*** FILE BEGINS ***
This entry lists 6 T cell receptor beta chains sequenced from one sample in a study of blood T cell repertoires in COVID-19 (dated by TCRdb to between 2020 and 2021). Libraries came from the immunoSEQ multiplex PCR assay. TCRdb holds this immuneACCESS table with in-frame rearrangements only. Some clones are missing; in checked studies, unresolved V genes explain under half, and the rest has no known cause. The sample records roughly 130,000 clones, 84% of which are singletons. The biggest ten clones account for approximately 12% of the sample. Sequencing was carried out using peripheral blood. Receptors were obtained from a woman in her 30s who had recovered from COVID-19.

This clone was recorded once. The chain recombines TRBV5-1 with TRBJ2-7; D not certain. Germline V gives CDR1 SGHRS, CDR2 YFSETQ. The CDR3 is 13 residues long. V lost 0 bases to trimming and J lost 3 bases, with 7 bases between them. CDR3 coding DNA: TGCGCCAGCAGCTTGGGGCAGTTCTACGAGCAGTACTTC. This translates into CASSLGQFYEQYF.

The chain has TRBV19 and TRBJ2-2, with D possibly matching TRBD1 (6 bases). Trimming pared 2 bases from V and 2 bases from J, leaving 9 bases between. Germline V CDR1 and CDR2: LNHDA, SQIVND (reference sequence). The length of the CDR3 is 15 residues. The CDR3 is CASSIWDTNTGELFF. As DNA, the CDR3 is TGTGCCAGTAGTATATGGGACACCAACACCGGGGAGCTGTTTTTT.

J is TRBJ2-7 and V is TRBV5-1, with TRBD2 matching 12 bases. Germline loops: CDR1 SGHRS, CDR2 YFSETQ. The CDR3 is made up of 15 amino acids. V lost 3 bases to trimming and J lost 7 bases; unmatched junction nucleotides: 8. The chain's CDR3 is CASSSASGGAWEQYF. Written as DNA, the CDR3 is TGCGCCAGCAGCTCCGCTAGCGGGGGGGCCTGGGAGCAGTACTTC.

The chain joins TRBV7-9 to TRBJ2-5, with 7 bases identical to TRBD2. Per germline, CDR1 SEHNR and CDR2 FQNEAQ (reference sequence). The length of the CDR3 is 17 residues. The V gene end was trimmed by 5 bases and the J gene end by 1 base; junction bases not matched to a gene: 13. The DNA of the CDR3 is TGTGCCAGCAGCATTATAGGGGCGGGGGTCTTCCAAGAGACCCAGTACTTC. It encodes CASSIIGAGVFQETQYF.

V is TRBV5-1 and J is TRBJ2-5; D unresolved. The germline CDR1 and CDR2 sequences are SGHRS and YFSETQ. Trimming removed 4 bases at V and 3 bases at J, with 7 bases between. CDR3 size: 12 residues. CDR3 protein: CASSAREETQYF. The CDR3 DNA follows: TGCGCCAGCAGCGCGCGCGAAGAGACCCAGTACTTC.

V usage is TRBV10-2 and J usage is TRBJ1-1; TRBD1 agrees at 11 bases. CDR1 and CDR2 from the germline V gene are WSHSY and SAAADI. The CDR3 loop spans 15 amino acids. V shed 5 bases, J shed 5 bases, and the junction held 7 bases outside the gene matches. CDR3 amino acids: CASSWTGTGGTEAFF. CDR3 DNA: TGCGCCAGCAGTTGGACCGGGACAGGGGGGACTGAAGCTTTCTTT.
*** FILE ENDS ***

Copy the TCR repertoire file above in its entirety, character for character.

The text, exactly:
This entry lists 6 T cell receptor beta chains sequenced from one sample in a study of blood T cell repertoires in COVID-19 (dated by TCRdb to between 2020 and 2021). Libraries came from the immunoSEQ multiplex PCR assay. TCRdb holds this immuneACCESS table with in-frame rearrangements only. Some clones are missing; in checked studies, unresolved V genes explain under half, and the rest has no known cause. The sample records roughly 130,000 clones, 84% of which are singletons. The biggest ten clones account for approximately 12% of the sample. Sequencing was carried out using peripheral blood. Receptors were obtained from a woman in her 30s who had recovered from COVID-19.

This clone was recorded once. The chain recombines TRBV5-1 with TRBJ2-7; D not certain. Germline V gives CDR1 SGHRS, CDR2 YFSETQ. The CDR3 is 13 residues long. V lost 0 bases to trimming and J lost 3 bases, with 7 bases between them. CDR3 coding DNA: TGCGCCAGCAGCTTGGGGCAGTTCTACGAGCAGTACTTC. This translates into CASSLGQFYEQYF.

The chain has TRBV19 and TRBJ2-2, with D possibly matching TRBD1 (6 bases). Trimming pared 2 bases from V and 2 bases from J, leaving 9 bases between. Germline V CDR1 and CDR2: LNHDA, SQIVND (reference sequence). The length of the CDR3 is 15 residues. The CDR3 is CASSIWDTNTGELFF. As DNA, the CDR3 is TGTGCCAGTAGTATATGGGACACCAACACCGGGGAGCTGTTTTTT.

J is TRBJ2-7 and V is TRBV5-1, with TRBD2 matching 12 bases. Germline loops: CDR1 SGHRS, CDR2 YFSETQ. The CDR3 is made up of 15 amino acids. V lost 3 bases to trimming and J lost 7 bases; unmatched junction nucleotides: 8. The chain's CDR3 is CASSSASGGAWEQYF. Written as DNA, the CDR3 is TGCGCCAGCAGCTCCGCTAGCGGGGGGGCCTGGGAGCAGTACTTC.

The chain joins TRBV7-9 to TRBJ2-5, with 7 bases identical to TRBD2. Per germline, CDR1 SEHNR and CDR2 FQNEAQ (reference sequence). The length of the CDR3 is 17 residues. The V gene end was trimmed by 5 bases and the J gene end by 1 base; junction bases not matched to a gene: 13. The DNA of the CDR3 is TGTGCCAGCAGCATTATAGGGGCGGGGGTCTTCCAAGAGACCCAGTACTTC. It encodes CASSIIGAGVFQETQYF.

V is TRBV5-1 and J is TRBJ2-5; D unresolved. The germline CDR1 and CDR2 sequences are SGHRS and YFSETQ. Trimming removed 4 bases at V and 3 bases at J, with 7 bases between. CDR3 size: 12 residues. CDR3 protein: CASSAREETQYF. The CDR3 DNA follows: TGCGCCAGCAGCGCGCGCGAAGAGACCCAGTACTTC.

V usage is TRBV10-2 and J usage is TRBJ1-1; TRBD1 agrees at 11 bases. CDR1 and CDR2 from the germline V gene are WSHSY and SAAADI. The CDR3 loop spans 15 amino acids. V shed 5 bases, J shed 5 bases, and the junction held 7 bases outside the gene matches. CDR3 amino acids: CASSWTGTGGTEAFF. CDR3 DNA: TGCGCCAGCAGTTGGACCGGGACAGGGGGGACTGAAGCTTTCTTT.